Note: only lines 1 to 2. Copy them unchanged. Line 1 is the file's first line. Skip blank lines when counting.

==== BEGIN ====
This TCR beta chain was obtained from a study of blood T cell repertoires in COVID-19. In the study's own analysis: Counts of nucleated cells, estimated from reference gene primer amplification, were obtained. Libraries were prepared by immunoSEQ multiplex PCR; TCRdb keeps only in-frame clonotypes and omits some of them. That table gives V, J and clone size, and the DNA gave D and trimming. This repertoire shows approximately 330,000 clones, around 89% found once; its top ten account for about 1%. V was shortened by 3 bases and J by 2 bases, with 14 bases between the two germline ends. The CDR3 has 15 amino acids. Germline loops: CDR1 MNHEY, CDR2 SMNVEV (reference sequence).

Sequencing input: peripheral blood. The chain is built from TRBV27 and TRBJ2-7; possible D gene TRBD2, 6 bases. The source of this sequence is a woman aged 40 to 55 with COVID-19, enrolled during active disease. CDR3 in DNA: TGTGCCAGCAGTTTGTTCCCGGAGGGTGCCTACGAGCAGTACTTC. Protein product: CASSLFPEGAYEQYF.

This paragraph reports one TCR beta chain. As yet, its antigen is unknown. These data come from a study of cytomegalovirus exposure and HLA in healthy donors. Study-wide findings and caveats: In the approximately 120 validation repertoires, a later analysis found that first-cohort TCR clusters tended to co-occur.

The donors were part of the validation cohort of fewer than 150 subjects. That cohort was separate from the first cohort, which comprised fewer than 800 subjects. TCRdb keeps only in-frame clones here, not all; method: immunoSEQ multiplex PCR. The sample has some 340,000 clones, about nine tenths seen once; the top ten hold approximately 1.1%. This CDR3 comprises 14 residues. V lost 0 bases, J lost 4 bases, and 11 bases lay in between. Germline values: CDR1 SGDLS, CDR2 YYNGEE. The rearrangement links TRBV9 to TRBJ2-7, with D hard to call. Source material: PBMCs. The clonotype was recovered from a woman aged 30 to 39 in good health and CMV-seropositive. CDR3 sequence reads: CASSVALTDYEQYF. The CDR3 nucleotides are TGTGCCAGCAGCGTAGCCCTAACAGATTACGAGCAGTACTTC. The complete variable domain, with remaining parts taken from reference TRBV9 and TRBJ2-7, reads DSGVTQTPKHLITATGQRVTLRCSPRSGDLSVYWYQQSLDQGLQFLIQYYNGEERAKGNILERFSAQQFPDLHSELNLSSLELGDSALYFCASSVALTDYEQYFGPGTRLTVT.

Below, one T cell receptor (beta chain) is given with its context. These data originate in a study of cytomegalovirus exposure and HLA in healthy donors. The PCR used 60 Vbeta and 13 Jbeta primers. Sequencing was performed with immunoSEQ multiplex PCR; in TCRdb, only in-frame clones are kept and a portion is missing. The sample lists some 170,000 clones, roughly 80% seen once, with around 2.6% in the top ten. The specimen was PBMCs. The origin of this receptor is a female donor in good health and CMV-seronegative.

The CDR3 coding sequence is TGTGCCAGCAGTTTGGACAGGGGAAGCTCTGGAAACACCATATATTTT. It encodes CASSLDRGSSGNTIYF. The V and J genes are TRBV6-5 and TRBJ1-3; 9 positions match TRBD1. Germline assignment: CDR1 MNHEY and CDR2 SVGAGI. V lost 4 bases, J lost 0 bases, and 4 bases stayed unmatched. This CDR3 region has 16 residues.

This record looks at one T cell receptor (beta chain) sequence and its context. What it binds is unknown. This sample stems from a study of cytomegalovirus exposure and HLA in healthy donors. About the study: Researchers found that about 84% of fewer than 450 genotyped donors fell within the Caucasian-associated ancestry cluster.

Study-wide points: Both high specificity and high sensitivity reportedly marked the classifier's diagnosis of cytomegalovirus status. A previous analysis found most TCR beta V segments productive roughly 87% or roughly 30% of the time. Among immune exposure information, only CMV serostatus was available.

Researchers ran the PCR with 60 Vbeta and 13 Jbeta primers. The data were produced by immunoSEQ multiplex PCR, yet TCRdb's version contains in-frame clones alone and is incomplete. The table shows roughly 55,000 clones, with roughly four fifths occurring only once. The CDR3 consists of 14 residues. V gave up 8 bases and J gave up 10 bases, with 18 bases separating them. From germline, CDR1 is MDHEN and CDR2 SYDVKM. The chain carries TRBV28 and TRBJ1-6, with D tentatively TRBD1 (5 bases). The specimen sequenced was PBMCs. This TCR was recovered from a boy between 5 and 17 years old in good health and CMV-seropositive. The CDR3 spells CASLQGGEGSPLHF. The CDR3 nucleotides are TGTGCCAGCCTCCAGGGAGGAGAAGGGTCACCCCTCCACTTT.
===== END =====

This TCR beta chain was obtained from a study of blood T cell repertoires in COVID-19. In the study's own analysis: Counts of nucleated cells, estimated from reference gene primer amplification, were obtained. Libraries were prepared by immunoSEQ multiplex PCR; TCRdb keeps only in-frame clonotypes and omits some of them. That table gives V, J and clone size, and the DNA gave D and trimming. This repertoire shows approximately 330,000 clones, around 89% found once; its top ten account for about 1%. V was shortened by 3 bases and J by 2 bases, with 14 bases between the two germline ends. The CDR3 has 15 amino acids. Germline loops: CDR1 MNHEY, CDR2 SMNVEV (reference sequence).

Sequencing input: peripheral blood. The chain is built from TRBV27 and TRBJ2-7; possible D gene TRBD2, 6 bases. The source of this sequence is a woman aged 40 to 55 with COVID-19, enrolled during active disease. CDR3 in DNA: TGTGCCAGCAGTTTGTTCCCGGAGGGTGCCTACGAGCAGTACTTC. Protein product: CASSLFPEGAYEQYF.